Britain said farewell to Queen Elizabeth II on Monday at a state funeral attended by world leaders, before a historic last ceremonial journey through the streets of London packed with sorrowful mourners.
Huge crowds gathered in near silence to watch as the queen’s flag-draped coffin, topped with the Imperial State Crown, her orb and sceptre, was carried slowly to a gun carriage from parliament’s Westminster Hall where it had lain in state since Wednesday.
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To the tune of pipes and drums, the gun carriage – used at every state funeral since Queen Victoria’s in 1901 – was then drawn by 142 junior enlisted sailors in the Royal Navy to Westminster Abbey.
The thousand-year-old church’s tenor bell tolled 96 times at one-minute intervals – one for every year of her life – stopping a minute before the service began at 11:00 am (1000 GMT).
In his funeral sermon, Archbishop of Canterbury Justin Welby praised the queen’s life of duty and service to the UK and Commonwealth.
“People of loving service are rare in any walk of life. Leaders of loving service are still rarer,” he told the 2,000 guests, who included US President Joe Biden and Japan’s reclusive Emperor Naruhito.
“But in all cases, those who serve will be loved and remembered,” the Anglican leader added before the coffin was borne on another procession towards her final resting place in Windsor Castle, west of London.
The longest-serving monarch in British history died at Balmoral, her Scottish Highland retreat, on September 8 after a year of declining health.
Her eldest son and successor, King Charles III, dressed in ceremonial military uniform, followed the solemn processions, alongside his three siblings.
Charles’s eldest son Prince William accompanied them alongside William’s estranged brother, Prince Harry, and other senior royals.
William’s two eldest children, George and Charlotte, who are next in line to the throne, also walked behind the coffin inside the abbey.
Late Sunday, Charles, 73, and his wife, Queen Consort Camilla, said they had been “deeply touched” by the public’s flood of messages.
“As we all prepare to say our last farewell, I wanted simply to take this opportunity to say thank you,” he said.
Britain, a country much changed since the queen’s coronation in the same abbey in 1953, has dug deep into its centuries of tradition to honour the only monarch that most of its people have ever known.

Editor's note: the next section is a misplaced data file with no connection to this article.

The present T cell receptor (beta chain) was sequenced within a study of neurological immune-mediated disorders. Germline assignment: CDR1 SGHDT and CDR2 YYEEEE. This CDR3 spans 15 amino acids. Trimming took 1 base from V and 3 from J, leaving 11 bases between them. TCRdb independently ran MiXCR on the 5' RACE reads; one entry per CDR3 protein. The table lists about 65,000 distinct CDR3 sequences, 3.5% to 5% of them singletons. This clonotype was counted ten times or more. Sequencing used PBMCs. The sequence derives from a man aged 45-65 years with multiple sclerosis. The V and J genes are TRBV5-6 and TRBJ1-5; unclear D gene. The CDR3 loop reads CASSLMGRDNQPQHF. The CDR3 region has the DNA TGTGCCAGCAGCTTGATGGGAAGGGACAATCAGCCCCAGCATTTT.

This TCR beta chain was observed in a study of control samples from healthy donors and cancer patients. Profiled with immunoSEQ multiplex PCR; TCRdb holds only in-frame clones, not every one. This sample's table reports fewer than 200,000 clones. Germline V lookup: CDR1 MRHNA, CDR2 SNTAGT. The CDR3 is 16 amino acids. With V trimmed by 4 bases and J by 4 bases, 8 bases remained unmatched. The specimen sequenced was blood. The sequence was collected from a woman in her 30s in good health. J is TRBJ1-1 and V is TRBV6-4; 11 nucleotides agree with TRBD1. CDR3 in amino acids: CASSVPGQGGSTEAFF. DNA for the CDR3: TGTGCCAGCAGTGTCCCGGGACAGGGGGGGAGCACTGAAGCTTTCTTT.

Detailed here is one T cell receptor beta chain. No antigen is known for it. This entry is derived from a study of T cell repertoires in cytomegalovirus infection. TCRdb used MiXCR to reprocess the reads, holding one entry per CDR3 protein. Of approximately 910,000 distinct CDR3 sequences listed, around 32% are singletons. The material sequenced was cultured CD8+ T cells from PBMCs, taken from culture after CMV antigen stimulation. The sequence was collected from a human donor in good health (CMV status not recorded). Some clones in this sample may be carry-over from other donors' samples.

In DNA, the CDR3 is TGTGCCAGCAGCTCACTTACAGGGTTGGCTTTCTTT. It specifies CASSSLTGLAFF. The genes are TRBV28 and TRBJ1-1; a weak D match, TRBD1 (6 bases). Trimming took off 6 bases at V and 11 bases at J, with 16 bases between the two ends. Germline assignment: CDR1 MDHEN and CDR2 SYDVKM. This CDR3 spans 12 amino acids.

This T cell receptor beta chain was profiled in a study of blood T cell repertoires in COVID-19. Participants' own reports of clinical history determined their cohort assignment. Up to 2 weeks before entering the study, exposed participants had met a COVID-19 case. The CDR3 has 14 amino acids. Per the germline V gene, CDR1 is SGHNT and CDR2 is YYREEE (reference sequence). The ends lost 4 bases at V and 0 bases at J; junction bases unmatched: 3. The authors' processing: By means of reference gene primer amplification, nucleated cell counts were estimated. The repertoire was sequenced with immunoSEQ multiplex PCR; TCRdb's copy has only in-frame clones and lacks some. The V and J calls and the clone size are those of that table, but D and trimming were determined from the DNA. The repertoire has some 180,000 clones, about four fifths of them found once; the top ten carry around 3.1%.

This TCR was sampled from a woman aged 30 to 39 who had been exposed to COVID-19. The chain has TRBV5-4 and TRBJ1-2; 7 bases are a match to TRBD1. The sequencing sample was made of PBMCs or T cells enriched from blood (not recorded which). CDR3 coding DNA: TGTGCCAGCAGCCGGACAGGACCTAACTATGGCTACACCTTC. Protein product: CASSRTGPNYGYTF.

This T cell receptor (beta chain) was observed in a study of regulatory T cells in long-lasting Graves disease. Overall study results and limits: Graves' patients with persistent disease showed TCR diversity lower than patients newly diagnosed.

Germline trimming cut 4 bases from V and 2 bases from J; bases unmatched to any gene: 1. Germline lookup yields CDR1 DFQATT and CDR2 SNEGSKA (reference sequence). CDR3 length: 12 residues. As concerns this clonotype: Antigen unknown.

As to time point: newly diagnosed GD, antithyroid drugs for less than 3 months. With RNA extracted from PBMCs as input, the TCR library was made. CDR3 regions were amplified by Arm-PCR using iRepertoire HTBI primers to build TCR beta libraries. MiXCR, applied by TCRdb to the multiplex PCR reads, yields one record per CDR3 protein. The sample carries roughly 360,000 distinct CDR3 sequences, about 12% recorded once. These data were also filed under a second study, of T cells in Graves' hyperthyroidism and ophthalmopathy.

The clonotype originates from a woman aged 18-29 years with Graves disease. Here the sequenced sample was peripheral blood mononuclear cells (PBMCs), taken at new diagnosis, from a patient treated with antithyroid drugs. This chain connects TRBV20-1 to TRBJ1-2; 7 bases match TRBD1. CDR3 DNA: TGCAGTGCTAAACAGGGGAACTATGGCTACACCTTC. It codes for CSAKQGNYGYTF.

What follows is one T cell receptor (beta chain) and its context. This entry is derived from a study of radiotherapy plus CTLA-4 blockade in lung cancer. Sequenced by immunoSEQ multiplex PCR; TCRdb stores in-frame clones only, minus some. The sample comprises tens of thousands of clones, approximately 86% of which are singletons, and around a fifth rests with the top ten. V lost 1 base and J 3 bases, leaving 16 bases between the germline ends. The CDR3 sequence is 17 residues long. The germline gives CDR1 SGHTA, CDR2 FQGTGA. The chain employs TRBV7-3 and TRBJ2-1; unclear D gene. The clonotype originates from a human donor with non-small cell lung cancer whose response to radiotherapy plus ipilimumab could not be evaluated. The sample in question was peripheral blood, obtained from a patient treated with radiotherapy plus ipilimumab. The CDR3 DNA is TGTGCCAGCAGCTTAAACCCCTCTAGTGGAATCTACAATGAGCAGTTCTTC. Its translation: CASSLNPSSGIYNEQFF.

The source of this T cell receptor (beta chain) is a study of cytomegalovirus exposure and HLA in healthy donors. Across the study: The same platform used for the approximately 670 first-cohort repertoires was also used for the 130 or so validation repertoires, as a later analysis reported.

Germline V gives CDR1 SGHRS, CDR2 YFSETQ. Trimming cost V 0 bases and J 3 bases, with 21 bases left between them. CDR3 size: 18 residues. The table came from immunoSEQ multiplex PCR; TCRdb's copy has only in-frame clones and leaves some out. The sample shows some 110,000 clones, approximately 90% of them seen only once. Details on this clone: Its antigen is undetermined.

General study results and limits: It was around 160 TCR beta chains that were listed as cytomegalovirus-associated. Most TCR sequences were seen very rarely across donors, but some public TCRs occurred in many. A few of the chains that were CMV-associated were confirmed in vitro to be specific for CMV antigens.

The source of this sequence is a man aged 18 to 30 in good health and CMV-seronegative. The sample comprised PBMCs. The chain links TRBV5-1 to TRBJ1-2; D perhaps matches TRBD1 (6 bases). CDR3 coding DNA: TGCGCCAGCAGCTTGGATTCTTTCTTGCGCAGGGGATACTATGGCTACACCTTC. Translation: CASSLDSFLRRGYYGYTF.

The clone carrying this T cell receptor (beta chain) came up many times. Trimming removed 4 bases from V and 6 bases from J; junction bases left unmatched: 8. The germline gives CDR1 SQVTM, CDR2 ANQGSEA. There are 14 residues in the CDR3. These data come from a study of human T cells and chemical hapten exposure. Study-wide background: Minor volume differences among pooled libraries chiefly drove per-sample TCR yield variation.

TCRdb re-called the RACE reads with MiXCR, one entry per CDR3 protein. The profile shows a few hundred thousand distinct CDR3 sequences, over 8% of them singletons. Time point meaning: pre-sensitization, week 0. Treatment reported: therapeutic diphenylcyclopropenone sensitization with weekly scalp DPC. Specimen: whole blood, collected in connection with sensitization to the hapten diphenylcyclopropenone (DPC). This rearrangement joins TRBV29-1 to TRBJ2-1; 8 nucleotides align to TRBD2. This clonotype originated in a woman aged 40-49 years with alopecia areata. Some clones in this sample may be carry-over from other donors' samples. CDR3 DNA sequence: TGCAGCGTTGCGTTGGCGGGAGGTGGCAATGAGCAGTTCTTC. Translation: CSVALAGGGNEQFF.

“It’s once in a lifetime,” said student Naomi Thompson, 22, camped out in the crowds at London’s Hyde Park.
“It’s a moment of history… She’s everyone’s granny,” added engineer Alice Garret, 28.
Others unable to be in London gathered in cinemas and churches around England, Scotland, Wales and Northern Ireland to watch the service and procession on big screens.
Auto engineer Jamie Page, a 41-year-old former soldier, stood on Whitehall to observe the funeral procession, wearing his military medals from service in the Iraq war.
“Sixteen years old, I swore an oath of allegiance to the queen. She’s been my boss. She means everything, she was like a gift from God,” he said.
The funeral lasted just under an hour, brought to an end by a bugler playing “The Last Post”, before two minutes of silence and the reworded national anthem, “God Save the King”.
After an hour-long procession that was to go past Buckingham Palace, the coffin was to be taken west by road to Windsor Castle, where thousands had lined the route since early morning.
Some 6,000 military personnel have been drafted in to take part in proceedings in what Britain’s highest-ranking military officer has called “our last duty for Her Majesty the Queen”.
The queen will be buried alongside her father king George VI, her mother queen Elizabeth and sister princess Margaret, reuniting in death with the family who once called themselves “us four”.
The coffin of her husband, Prince Philip, who died last year aged 99, will also be transferred to lie alongside her.
Elizabeth’s funeral could not be more different from Philip’s at St George’s Chapel, Windsor, in April 2021.
Coronavirus restrictions limited mourners to just 30, led by the queen, a solitary figure in mourning black and a matching facemask.
The contrast was profound on Monday, the abbey was packed with dignitaries and some ordinary Britons who were honoured for their military or community service, especially during the Covid pandemic.